Agnosticism is a word people usually use to describe their religious beliefs (or lack thereof). According to a 2014 finding from the Pew Research Center, 4 percent of Americans are agnostic. The remaining 96 percent may or may not be sure what the term agnosticism means. Even those who use the word to describe their attitude toward religion might be surprised to discover that it can be used in other ways as well. The word agnosticism has the potential to cause confusion, so we’re here to set the record straight.
What Does Agnosticism Mean?
In the religious sense of the word, agnosticism means neither believing in nor disbelieving the existence of God. It’s a middle ground. Religious agnostics say “We don’t know whether there is a God or not; it cannot be known.” But that’s only one of the ways the term agnosticism is used. In the general, non-religious sense, agnosticism means being undecided or uncommitted to a particular side of a debate or disagreement. People who are politically agnostic don’t side with one political party or candidate. Someone who is brand agnostic is not loyal to any particular brand when buying products. In computing, “platform agnostic” is a term that describes software that runs well on different platforms. “Device agnostic” describes software designed to work on various devices, such as computers, tablets, or mobile phones.
Agnosticism: the Term and the Idea
The concept of agnosticism predates the term itself. The person who came up with the term was Thomas Henry Huxley, an English biologist, a tenacious champion of Charles Darwin’s work, and a skeptic. For Huxley, agnosticism was a fundamental component of scientific thinking, by which “a man shall not say he knows or believes that which he has no scientific grounds for professing to know or believe,” as he stated in Agnosticism: A Symposium. The word “agnostic” is made up of the prefix “a,” meaning “without” and the Greek word “gnosis,” meaning “knowledge.” It was very fitting to use a Greek word to describe this type of skepticism—skepticism was introduced into Western philosophy by Greek philosophers such as Protagoras, who famously declared he had no knowledge about the existence or nature of the gods. Huxley’s idea of agnosticism, which followed the skeptic tradition, was a questioning of those who claim that God exists, as well as of those who claim that God does not exist.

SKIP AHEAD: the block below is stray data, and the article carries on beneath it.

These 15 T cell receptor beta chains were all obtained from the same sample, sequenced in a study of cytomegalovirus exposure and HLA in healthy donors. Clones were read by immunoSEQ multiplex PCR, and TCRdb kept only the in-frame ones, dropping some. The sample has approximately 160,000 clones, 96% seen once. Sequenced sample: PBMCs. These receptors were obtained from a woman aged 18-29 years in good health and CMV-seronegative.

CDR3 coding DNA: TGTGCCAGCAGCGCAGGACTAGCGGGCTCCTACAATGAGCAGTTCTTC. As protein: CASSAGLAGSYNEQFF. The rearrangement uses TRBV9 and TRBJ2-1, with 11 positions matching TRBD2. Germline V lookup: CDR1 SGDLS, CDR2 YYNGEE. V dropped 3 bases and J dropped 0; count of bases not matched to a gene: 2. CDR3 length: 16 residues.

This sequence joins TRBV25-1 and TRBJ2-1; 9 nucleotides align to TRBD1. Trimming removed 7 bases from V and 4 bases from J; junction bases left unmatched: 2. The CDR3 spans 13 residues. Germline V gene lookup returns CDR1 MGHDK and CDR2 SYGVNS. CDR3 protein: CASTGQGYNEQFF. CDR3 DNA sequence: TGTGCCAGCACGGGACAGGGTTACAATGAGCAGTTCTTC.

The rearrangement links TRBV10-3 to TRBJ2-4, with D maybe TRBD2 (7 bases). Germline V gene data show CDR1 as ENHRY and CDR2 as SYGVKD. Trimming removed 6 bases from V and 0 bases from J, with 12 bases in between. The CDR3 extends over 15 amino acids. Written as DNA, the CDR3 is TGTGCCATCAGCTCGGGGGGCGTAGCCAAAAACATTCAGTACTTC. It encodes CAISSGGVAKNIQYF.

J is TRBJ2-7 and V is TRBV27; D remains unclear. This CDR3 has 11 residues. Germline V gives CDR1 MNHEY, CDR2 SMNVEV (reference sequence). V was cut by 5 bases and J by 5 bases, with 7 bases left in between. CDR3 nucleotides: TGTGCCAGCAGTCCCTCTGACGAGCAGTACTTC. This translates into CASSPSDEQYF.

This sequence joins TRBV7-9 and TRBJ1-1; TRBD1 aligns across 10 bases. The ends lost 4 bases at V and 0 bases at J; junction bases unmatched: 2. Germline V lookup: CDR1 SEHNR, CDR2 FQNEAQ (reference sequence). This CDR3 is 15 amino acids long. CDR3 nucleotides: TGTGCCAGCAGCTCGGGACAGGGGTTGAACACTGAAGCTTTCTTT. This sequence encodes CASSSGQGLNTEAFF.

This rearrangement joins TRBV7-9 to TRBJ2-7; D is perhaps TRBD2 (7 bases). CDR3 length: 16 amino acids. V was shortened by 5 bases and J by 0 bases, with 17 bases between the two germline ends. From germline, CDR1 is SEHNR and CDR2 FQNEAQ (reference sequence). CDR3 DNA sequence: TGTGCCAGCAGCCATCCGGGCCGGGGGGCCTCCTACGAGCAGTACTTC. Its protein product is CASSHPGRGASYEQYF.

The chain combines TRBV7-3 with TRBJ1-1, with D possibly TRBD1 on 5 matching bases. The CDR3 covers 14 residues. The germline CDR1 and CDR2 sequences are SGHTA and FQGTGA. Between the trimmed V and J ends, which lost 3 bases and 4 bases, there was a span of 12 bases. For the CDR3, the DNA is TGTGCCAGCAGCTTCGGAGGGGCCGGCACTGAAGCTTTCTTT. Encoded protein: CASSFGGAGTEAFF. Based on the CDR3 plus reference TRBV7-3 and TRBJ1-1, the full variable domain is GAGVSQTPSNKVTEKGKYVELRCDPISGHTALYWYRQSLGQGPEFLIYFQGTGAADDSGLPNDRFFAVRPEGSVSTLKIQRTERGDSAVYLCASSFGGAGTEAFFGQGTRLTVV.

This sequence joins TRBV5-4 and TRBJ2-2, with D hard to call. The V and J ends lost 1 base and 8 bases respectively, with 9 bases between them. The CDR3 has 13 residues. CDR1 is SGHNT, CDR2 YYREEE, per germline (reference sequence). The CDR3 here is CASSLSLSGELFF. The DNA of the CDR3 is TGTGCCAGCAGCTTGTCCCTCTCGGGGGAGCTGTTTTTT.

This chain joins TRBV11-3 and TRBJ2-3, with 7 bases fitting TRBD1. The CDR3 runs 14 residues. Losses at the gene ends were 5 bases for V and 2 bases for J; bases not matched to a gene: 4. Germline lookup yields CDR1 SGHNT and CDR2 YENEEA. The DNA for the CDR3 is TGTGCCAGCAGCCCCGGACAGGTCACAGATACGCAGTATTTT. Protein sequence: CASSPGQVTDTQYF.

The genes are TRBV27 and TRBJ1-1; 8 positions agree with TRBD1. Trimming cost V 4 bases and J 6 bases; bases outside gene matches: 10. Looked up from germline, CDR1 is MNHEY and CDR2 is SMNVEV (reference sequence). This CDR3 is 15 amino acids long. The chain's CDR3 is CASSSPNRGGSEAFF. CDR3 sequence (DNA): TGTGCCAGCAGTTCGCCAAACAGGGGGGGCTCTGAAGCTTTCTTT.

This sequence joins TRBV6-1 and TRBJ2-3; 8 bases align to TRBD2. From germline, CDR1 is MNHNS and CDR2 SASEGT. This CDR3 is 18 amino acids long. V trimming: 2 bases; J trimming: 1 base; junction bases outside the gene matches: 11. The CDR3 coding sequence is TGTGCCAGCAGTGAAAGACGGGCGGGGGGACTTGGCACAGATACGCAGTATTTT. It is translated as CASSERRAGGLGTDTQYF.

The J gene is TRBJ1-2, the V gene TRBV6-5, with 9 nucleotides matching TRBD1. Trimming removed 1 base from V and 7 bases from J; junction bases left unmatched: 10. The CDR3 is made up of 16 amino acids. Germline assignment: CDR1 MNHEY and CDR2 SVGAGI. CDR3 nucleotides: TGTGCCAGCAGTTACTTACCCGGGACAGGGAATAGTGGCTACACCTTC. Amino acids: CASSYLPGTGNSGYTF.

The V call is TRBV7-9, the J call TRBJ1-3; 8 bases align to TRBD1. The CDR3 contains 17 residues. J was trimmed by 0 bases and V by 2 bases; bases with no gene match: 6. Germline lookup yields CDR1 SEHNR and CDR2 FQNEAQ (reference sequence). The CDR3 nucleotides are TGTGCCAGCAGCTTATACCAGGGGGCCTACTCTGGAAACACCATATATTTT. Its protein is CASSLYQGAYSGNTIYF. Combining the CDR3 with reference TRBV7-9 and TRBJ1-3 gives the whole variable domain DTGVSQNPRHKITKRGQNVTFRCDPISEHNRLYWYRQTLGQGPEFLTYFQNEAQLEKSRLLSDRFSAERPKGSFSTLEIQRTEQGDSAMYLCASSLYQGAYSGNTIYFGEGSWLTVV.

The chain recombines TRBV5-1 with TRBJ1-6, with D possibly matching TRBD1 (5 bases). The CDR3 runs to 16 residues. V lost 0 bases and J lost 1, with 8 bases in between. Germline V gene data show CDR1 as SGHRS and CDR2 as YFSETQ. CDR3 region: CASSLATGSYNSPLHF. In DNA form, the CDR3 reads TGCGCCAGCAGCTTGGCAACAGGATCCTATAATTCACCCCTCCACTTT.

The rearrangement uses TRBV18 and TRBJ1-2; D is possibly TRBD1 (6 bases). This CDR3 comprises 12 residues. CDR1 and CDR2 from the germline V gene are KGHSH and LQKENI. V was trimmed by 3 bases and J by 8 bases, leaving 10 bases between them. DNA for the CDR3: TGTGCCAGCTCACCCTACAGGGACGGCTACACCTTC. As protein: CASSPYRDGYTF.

Agnostics: the People Who Ask You to Prove Things
It can be said that agnostics are people who, when confronted with religion, ask for proof that God exists. And when confronted with atheism, agnostics ask for proof that God doesn’t exist. As for the more generalized meaning of the term, which was implied by Protagoras and stated explicitly by Huxley, it is concerned with what we claim to know, and our ability to know things altogether. In scientific contexts, agnosticism requires scientists to provide evidence for any claims they make. In the context of knowledge in general, agnosticism helps us differentiate between what we know and what we believe. That’s why you’ll sometimes see the word “agnostic” in the titles of scientific papers, such as “Reimagining psychoses: An agnostic approach to diagnosis.”